This has meant that even though the TIPS security has traded between a negative 0.50 percent and negative 0.80 percent over the past few months, the yields on both the 10-year Treasury note and the 10-year TIPS have moved in parallel. Interesting fact.
Thus, if the yield on 10-year TIPS drops by 15 basis points, the yield on the 10-year Treasury note also seems to drop by 15 basis points. And, the changes seem to come whenever there is a buildup of concern in international financial markets, like when the situation in Cyprus deteriorated, or when the concern subsided, like when the tension in Cyprus seemed to ease.
If international financial considerations were to ease and the yield on the 10-year TIPS were to rise by 100 basis points, we would have a positive yield on this security of 25 basis points, and if inflationary expectations do not change, then the 10-year Treasury note should rise to yield 2.75 percent.
"Mr. Rieder said that as such interest rates normalize, "losses that occur to fixed-income portfolios will be more and more acute."
I just don't see these interest rates rising 100 basis points until the international funds decide to leave their "haven" in the United States…and Germany…interest rates in the United States…and Germany…return to more normal levels.
As long as the "haven" effect is still present, any pressure for United States interest rates to rise due to the Federal Reserve backing off its quantitative easing stance, I believe, will be met by more inflows into the United States financial markets. As long as the "haven" effect is working, the 10-year Treasury note will still hang around in the 1.75 percent to 2.00 percent range.
Still, I agree with Mr. Rieder, I just don't see why the Federal Reserve needs to purchase $85 billion of Treasury securities and mortgage-backed securities every month. According to the Financial Times article, this amount is about two-thirds of the net issuance of such bonds. This is definitely distorting allocation decisions. I can't see how it doesn't distort allocation decisions.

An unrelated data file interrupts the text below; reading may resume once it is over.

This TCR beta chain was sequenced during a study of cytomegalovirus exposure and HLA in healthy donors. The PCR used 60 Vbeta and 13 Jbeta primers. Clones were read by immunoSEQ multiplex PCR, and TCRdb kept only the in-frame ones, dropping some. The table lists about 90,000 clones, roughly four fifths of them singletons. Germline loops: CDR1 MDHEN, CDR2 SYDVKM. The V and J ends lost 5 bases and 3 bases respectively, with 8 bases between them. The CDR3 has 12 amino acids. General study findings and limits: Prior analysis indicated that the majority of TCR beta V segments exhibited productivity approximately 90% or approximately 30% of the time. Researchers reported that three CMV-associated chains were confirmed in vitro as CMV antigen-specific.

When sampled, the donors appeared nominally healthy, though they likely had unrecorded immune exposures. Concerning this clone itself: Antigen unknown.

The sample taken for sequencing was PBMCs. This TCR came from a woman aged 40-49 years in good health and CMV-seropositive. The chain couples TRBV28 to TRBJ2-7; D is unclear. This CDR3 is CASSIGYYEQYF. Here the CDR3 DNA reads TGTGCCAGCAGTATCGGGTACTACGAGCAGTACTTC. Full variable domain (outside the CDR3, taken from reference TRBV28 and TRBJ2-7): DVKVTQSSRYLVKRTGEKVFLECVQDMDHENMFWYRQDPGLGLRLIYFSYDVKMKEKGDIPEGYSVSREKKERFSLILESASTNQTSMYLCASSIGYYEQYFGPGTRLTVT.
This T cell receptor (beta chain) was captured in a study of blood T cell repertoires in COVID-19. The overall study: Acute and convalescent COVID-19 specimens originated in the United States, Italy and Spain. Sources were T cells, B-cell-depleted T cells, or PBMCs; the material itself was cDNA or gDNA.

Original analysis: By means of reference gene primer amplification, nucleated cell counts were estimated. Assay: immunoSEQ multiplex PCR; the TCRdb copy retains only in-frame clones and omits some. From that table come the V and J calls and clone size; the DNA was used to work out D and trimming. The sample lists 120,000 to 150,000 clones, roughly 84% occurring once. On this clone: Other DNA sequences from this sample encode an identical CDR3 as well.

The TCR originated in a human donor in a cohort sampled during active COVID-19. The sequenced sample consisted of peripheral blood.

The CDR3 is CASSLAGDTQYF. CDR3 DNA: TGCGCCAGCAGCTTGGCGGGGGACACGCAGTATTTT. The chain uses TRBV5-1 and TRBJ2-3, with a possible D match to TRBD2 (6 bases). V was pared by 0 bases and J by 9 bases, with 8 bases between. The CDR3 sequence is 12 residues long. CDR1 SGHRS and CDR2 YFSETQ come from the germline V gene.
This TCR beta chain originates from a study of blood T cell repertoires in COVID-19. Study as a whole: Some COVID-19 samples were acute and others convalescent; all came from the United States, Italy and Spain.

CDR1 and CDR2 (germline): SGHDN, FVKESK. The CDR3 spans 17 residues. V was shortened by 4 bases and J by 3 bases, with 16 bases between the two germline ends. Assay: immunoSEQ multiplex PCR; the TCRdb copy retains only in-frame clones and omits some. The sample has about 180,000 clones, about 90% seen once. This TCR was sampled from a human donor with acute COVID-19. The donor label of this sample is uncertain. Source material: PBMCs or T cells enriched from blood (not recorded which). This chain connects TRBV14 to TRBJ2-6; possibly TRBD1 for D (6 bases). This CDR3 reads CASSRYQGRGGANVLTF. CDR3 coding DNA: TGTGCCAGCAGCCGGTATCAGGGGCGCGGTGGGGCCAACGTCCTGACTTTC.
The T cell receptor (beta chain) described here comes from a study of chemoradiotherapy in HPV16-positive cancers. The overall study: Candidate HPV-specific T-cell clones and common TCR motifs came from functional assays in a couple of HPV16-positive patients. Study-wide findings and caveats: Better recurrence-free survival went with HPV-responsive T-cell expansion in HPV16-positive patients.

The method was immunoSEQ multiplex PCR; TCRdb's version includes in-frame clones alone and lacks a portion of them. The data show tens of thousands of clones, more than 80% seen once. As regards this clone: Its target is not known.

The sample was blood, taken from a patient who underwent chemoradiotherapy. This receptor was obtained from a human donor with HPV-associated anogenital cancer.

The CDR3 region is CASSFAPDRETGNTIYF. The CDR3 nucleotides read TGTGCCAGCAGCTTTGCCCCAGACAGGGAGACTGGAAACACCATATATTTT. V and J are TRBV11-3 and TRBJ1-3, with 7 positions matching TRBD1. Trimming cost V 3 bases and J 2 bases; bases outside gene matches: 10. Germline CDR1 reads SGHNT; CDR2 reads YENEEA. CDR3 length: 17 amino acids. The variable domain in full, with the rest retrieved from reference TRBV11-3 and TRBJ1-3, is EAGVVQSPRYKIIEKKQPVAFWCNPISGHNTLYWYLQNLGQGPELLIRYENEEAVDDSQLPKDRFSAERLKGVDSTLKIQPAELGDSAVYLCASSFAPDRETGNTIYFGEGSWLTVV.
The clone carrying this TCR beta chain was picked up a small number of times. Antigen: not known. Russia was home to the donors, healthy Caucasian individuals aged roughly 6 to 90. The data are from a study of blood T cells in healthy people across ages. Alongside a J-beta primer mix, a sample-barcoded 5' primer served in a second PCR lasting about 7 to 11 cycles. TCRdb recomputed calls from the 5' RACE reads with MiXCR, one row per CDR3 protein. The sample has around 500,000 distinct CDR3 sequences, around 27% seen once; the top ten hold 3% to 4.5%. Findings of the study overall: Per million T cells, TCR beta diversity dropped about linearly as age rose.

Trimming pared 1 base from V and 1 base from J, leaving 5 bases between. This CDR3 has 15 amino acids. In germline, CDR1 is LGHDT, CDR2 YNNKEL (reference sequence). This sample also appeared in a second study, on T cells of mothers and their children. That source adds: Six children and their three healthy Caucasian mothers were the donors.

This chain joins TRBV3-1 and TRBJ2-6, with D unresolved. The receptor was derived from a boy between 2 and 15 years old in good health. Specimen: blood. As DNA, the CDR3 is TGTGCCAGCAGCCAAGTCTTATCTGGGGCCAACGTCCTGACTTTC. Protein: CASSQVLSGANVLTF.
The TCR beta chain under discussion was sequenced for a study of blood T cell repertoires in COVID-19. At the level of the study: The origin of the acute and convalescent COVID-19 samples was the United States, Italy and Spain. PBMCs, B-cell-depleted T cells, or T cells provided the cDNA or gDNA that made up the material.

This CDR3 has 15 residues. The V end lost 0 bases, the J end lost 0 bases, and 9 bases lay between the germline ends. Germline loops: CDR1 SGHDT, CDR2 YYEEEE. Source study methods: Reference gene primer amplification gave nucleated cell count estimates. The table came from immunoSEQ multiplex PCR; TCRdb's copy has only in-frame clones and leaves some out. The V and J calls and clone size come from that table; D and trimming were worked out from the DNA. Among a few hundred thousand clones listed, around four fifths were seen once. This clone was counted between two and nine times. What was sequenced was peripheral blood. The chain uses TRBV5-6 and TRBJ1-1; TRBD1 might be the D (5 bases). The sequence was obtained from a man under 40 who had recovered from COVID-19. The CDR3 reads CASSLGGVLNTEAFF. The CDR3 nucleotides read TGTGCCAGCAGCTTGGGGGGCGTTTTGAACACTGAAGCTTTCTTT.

And, when allocation decisions are distorted, usually the law of unintended consequences comes into play. All one can say is that there will be repercussions for these distortions later on. We just don't know where they will be. However, unintended consequences generally result in an opportunity for people to invest and make a good return on their investment, if they get in early enough.
From the point of society as a whole, the problem of unintended consequences is that we don't know what the cost of dealing with the repercussions will be. I am sure Mr. Rieder of BlackRock is keeping his eye on what the Federal Reserve will do concerning its quantitative easing, and if it continues, I am sure he will be looking for "unintended consequences" where he can put the $763 billion he manages to work. And, the rich get richer!
Disclosure: I have no positions in any stocks mentioned, and no plans to initiate any positions within the next 72 hours. I wrote this article myself, and it expresses my own opinions. I am not receiving compensation for it (other than from Seeking Alpha). I have no business relationship with any company whose stock is mentioned in this article.